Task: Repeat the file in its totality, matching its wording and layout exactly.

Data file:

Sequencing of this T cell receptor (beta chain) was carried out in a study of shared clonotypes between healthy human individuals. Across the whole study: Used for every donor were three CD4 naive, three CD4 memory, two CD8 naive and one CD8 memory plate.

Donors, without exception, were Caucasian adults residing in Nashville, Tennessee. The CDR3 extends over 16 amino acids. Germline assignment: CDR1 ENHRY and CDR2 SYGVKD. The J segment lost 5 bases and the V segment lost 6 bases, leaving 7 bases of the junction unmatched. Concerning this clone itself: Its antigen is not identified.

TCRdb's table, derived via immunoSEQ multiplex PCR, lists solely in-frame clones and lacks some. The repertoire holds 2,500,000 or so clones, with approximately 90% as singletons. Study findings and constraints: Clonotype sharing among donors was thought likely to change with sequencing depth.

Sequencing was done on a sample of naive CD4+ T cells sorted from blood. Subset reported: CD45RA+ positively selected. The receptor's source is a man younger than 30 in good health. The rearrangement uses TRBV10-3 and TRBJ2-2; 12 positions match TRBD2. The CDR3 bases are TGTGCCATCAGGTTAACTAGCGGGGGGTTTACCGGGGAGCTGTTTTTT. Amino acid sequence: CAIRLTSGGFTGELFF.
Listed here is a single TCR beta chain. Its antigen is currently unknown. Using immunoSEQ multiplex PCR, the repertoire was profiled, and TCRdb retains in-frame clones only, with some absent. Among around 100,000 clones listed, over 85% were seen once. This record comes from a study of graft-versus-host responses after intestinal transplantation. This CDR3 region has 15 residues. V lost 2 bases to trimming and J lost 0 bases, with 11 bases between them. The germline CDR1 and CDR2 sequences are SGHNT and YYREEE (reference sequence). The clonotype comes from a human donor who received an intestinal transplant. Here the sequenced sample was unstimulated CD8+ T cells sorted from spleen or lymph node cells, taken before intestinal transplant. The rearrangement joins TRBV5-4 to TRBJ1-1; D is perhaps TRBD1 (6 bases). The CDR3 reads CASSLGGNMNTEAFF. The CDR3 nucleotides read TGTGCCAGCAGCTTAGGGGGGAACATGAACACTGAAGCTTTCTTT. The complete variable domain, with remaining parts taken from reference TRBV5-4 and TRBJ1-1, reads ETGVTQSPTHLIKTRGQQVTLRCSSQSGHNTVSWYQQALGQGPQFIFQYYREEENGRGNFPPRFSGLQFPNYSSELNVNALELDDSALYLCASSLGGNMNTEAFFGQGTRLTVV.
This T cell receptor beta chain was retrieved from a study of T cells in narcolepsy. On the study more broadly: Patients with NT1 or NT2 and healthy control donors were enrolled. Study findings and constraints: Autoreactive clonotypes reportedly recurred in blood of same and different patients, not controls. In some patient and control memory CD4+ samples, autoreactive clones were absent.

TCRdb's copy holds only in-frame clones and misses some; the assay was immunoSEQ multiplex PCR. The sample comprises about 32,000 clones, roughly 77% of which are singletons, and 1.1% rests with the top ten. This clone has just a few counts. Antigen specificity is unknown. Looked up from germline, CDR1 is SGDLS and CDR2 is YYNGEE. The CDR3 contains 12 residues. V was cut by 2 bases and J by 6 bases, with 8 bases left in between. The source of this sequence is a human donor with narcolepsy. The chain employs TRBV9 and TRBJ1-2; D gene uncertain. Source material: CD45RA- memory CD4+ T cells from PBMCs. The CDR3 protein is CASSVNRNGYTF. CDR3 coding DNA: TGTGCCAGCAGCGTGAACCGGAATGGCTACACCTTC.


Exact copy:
Sequencing of this T cell receptor (beta chain) was carried out in a study of shared clonotypes between healthy human individuals. Across the whole study: Used for every donor were three CD4 naive, three CD4 memory, two CD8 naive and one CD8 memory plate.

Donors, without exception, were Caucasian adults residing in Nashville, Tennessee. The CDR3 extends over 16 amino acids. Germline assignment: CDR1 ENHRY and CDR2 SYGVKD. The J segment lost 5 bases and the V segment lost 6 bases, leaving 7 bases of the junction unmatched. Concerning this clone itself: Its antigen is not identified.

TCRdb's table, derived via immunoSEQ multiplex PCR, lists solely in-frame clones and lacks some. The repertoire holds 2,500,000 or so clones, with approximately 90% as singletons. Study findings and constraints: Clonotype sharing among donors was thought likely to change with sequencing depth.

Sequencing was done on a sample of naive CD4+ T cells sorted from blood. Subset reported: CD45RA+ positively selected. The receptor's source is a man younger than 30 in good health. The rearrangement uses TRBV10-3 and TRBJ2-2; 12 positions match TRBD2. The CDR3 bases are TGTGCCATCAGGTTAACTAGCGGGGGGTTTACCGGGGAGCTGTTTTTT. Amino acid sequence: CAIRLTSGGFTGELFF.
Listed here is a single TCR beta chain. Its antigen is currently unknown. Using immunoSEQ multiplex PCR, the repertoire was profiled, and TCRdb retains in-frame clones only, with some absent. Among around 100,000 clones listed, over 85% were seen once. This record comes from a study of graft-versus-host responses after intestinal transplantation. This CDR3 region has 15 residues. V lost 2 bases to trimming and J lost 0 bases, with 11 bases between them. The germline CDR1 and CDR2 sequences are SGHNT and YYREEE (reference sequence). The clonotype comes from a human donor who received an intestinal transplant. Here the sequenced sample was unstimulated CD8+ T cells sorted from spleen or lymph node cells, taken before intestinal transplant. The rearrangement joins TRBV5-4 to TRBJ1-1; D is perhaps TRBD1 (6 bases). The CDR3 reads CASSLGGNMNTEAFF. The CDR3 nucleotides read TGTGCCAGCAGCTTAGGGGGGAACATGAACACTGAAGCTTTCTTT. The complete variable domain, with remaining parts taken from reference TRBV5-4 and TRBJ1-1, reads ETGVTQSPTHLIKTRGQQVTLRCSSQSGHNTVSWYQQALGQGPQFIFQYYREEENGRGNFPPRFSGLQFPNYSSELNVNALELDDSALYLCASSLGGNMNTEAFFGQGTRLTVV.
This T cell receptor beta chain was retrieved from a study of T cells in narcolepsy. On the study more broadly: Patients with NT1 or NT2 and healthy control donors were enrolled. Study findings and constraints: Autoreactive clonotypes reportedly recurred in blood of same and different patients, not controls. In some patient and control memory CD4+ samples, autoreactive clones were absent.

TCRdb's copy holds only in-frame clones and misses some; the assay was immunoSEQ multiplex PCR. The sample comprises about 32,000 clones, roughly 77% of which are singletons, and 1.1% rests with the top ten. This clone has just a few counts. Antigen specificity is unknown. Looked up from germline, CDR1 is SGDLS and CDR2 is YYNGEE. The CDR3 contains 12 residues. V was cut by 2 bases and J by 6 bases, with 8 bases left in between. The source of this sequence is a human donor with narcolepsy. The chain employs TRBV9 and TRBJ1-2; D gene uncertain. Source material: CD45RA- memory CD4+ T cells from PBMCs. The CDR3 protein is CASSVNRNGYTF. CDR3 coding DNA: TGTGCCAGCAGCGTGAACCGGAATGGCTACACCTTC.